This place is like marmite. You’ll either love it or hate it. Five years ago this obscure warehouse, accessible from a tiny alley off the Mile End Road, west of Whitechapel station, was a nicely curated repository dedicated to all things vintage with defined sections of styles separating menswear from womenswear, accessories from footwear. Today, the site resembles a charity shop recovering from a freak tornado that ripped its way through the building. The rather slipshod approach to retailing demonstrated here may be a nightmare to find bargains but the mayhem has helped to bring prices down to next to nothing. Pay £10 or £20 to fill a bag or a slightly bigger bag full of your chosen stuff. However, the hard part is the rummaging around to find non-crap to fill your bag. If you have time to spare, dig and fling and you shall find retro suede jackets, classic Levi 501s, furs and shearling coats and 50s dresses. It’s pretty good for 90s stuff at the moment. For the less patient, there is the adjoining Assembly Vintage store, to the right, with racks of individually priced garments organized similarly to the East End Thrift Store of old and the £5 Store section to the left.

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4 Costumier and Furrier


Although the Angel has followed the way of the franchise more and more over the last few years, little pockets of bohemianism still thrive in tucked away corners of the area. A well known spot for vintage is the Camden Passage, just five minutes walk from the tube station, where little boutiques of 1920s dresses and antiques flank the main alley. The main market is held on Wednesdays, Saturdays and Sundays with an alternative book market held on Thursdays and Fridays. Set apart from this enclave is the Costumier and Furrier; a little vintage and taxidermy shop set in Chapel Market just west of the Angel tube station. It’s another practitioner of haphazard retailing but this just adds to the fun. Georgian dresses can be found nestled amongst stuffed reptiles, ancient tomes and the odd Burberry mac. Spend a little time here and you would be able to pick up a bargain for your wardrobe or home.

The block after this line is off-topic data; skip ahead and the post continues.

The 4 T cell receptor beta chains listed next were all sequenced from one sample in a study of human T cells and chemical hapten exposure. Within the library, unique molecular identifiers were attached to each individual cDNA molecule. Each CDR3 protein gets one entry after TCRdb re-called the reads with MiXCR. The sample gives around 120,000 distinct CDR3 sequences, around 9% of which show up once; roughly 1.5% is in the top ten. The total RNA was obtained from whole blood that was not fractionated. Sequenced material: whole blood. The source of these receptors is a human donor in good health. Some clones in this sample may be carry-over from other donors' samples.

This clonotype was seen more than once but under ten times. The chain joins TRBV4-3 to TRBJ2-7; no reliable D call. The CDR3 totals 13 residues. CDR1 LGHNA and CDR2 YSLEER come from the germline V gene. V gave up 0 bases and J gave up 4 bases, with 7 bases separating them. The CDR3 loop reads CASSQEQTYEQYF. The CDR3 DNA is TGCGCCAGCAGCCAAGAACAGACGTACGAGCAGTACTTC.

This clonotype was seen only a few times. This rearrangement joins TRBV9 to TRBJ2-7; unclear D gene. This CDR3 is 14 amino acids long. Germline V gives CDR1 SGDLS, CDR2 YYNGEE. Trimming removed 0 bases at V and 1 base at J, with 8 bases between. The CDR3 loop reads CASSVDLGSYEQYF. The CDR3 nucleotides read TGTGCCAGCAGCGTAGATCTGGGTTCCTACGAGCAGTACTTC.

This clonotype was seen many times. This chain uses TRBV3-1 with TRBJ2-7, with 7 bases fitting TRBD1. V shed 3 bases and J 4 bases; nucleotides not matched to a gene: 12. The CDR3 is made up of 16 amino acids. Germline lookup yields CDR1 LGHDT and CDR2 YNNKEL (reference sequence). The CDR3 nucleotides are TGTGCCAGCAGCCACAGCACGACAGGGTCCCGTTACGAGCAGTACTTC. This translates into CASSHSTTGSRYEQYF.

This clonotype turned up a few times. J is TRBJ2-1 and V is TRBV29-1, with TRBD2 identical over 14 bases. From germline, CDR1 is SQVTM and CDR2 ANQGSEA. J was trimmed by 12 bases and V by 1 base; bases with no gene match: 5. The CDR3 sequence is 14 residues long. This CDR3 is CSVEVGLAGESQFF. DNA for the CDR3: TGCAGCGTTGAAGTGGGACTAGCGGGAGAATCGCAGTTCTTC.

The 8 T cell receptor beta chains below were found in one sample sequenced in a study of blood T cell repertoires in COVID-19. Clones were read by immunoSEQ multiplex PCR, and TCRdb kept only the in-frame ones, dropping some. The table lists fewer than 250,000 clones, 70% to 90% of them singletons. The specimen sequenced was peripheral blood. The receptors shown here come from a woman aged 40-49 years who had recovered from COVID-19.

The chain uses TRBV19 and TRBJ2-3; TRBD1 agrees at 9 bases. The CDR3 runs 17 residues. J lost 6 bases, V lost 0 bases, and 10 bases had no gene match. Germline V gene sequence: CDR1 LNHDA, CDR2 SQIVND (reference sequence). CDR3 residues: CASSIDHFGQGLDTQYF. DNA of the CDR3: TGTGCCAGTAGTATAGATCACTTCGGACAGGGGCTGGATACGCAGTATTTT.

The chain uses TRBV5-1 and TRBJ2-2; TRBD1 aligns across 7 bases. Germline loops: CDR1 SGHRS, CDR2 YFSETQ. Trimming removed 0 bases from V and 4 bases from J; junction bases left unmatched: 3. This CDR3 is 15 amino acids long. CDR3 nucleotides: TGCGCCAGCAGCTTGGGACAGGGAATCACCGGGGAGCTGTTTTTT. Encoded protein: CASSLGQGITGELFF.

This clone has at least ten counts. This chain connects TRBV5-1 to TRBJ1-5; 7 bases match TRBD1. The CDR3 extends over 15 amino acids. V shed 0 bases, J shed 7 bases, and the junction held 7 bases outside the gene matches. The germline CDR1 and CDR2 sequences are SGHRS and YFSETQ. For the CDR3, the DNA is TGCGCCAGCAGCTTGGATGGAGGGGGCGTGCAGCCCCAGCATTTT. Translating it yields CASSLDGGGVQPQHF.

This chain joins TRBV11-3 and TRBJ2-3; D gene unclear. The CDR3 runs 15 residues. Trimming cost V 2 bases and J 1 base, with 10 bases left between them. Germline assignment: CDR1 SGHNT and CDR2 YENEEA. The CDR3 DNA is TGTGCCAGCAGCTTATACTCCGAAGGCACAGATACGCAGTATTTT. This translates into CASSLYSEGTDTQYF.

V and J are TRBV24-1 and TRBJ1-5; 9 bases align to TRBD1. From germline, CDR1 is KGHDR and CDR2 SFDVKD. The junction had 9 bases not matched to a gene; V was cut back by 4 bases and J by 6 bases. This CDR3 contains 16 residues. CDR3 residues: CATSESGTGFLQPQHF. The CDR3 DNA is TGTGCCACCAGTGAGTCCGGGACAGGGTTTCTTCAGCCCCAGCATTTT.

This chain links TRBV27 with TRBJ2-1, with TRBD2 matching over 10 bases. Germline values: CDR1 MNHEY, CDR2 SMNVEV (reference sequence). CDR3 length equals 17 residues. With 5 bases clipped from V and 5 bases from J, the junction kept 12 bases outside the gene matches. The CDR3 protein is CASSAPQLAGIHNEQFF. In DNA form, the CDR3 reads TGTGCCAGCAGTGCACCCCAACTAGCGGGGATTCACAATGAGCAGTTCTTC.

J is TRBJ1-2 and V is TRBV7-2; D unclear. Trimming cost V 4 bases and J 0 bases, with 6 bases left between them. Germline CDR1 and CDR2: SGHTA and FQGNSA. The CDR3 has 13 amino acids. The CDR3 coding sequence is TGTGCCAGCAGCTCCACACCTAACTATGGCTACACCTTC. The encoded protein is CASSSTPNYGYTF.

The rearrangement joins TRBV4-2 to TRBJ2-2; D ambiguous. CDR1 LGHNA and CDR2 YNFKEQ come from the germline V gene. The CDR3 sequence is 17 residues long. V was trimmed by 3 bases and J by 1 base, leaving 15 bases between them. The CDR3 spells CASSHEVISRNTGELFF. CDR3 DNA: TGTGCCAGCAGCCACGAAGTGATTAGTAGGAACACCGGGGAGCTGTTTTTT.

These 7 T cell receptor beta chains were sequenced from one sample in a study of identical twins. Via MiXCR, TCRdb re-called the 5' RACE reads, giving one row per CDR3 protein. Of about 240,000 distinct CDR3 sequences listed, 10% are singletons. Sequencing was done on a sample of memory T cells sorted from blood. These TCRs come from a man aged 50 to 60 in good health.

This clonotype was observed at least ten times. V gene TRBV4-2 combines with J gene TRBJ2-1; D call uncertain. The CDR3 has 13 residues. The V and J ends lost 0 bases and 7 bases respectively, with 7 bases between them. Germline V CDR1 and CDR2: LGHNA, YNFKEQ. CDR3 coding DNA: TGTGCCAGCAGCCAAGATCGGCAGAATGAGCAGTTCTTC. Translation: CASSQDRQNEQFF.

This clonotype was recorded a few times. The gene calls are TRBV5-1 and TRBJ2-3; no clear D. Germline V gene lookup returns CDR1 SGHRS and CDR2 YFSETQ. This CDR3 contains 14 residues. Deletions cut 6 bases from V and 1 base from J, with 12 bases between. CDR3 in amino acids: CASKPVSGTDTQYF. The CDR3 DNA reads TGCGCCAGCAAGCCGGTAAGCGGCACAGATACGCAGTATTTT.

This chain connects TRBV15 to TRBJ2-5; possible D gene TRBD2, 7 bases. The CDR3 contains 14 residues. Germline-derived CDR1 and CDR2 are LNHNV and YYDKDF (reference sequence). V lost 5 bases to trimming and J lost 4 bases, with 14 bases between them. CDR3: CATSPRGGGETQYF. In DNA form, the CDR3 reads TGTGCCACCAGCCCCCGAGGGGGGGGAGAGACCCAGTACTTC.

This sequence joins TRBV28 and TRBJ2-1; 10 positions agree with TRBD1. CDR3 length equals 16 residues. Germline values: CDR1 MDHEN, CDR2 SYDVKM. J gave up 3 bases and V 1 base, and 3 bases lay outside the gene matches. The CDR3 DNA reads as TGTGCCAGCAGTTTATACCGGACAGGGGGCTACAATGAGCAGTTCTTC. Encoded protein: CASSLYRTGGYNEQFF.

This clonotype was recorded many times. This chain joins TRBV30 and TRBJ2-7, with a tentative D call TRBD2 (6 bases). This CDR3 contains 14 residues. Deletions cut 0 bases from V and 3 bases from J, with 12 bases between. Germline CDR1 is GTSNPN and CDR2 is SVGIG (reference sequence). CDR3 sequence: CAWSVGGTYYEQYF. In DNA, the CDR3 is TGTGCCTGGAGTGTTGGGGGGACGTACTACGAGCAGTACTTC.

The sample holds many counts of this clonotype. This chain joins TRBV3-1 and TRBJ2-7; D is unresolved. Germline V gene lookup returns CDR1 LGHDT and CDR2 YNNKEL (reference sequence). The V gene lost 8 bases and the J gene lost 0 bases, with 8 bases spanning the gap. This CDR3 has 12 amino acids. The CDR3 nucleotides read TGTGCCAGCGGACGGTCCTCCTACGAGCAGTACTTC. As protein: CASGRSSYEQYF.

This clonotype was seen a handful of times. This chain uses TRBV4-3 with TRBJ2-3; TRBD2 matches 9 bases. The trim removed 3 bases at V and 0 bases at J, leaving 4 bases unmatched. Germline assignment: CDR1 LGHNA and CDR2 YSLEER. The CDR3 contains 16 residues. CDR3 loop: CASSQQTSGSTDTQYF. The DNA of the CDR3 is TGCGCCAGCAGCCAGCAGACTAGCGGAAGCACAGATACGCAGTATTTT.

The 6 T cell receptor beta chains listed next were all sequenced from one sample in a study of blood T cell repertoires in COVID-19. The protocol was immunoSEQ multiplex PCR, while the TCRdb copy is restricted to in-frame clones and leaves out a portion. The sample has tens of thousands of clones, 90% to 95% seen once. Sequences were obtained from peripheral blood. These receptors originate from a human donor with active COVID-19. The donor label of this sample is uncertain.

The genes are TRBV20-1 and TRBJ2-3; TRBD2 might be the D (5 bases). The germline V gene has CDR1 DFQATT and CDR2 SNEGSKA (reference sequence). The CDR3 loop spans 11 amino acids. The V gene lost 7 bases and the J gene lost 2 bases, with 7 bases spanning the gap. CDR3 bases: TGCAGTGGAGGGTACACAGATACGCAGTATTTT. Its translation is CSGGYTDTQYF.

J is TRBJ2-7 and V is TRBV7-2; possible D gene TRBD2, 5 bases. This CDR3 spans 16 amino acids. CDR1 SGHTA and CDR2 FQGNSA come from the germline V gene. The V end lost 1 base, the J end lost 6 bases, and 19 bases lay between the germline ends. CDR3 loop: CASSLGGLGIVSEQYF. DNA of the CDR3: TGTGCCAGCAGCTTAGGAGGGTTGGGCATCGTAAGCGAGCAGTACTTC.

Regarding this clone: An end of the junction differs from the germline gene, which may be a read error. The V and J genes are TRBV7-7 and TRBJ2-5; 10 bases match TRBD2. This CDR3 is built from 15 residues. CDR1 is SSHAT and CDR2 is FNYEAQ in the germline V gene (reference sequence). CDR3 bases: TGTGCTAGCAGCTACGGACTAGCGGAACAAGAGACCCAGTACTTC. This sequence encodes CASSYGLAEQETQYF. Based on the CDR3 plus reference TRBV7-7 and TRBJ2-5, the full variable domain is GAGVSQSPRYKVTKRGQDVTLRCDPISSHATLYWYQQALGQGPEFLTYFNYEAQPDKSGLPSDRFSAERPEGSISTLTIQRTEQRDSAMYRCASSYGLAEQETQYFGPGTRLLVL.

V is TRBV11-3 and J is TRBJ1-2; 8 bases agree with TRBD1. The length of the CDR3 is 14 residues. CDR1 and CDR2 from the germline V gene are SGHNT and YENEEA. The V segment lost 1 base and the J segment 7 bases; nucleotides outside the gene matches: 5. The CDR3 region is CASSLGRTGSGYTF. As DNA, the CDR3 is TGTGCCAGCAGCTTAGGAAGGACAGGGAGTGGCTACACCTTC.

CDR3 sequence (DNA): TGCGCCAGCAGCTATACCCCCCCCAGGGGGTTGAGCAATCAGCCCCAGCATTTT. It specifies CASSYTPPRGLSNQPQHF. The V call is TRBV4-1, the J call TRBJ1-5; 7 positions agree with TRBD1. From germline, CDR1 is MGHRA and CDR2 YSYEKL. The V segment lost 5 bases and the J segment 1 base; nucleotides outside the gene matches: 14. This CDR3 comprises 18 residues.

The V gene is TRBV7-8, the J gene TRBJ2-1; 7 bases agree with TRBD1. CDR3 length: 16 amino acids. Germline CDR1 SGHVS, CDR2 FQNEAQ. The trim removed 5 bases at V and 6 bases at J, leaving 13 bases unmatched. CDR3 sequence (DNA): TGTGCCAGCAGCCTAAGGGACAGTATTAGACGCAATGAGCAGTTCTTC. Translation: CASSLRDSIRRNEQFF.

2 White Conduit Street, Islington London, N19EL (no website)

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5 Sunbury Antiques


Just on the outskirts of south west London, is not only one of the biggest, but the the best vintage market there is. Sunbury Antiques Market is a twice-monthly indoor and outdoor market nestled in the grounds of the famous Kempton Racecourse. Now in its 36th year, and still going strong, it hosts over 700 stalls, exhibiting a vast range of antique goods on offer including retro furniture, vintage fur & frocks, eclectic prints, jewellery, taxidermy, paintings, cameras books and much, much more. It’s a fantastic place to get inspired and get your creative juices going. Getting there early is a must as most vintage retailers pick up their bargains here for re-sale. Doors open at 6.30am and admission is free.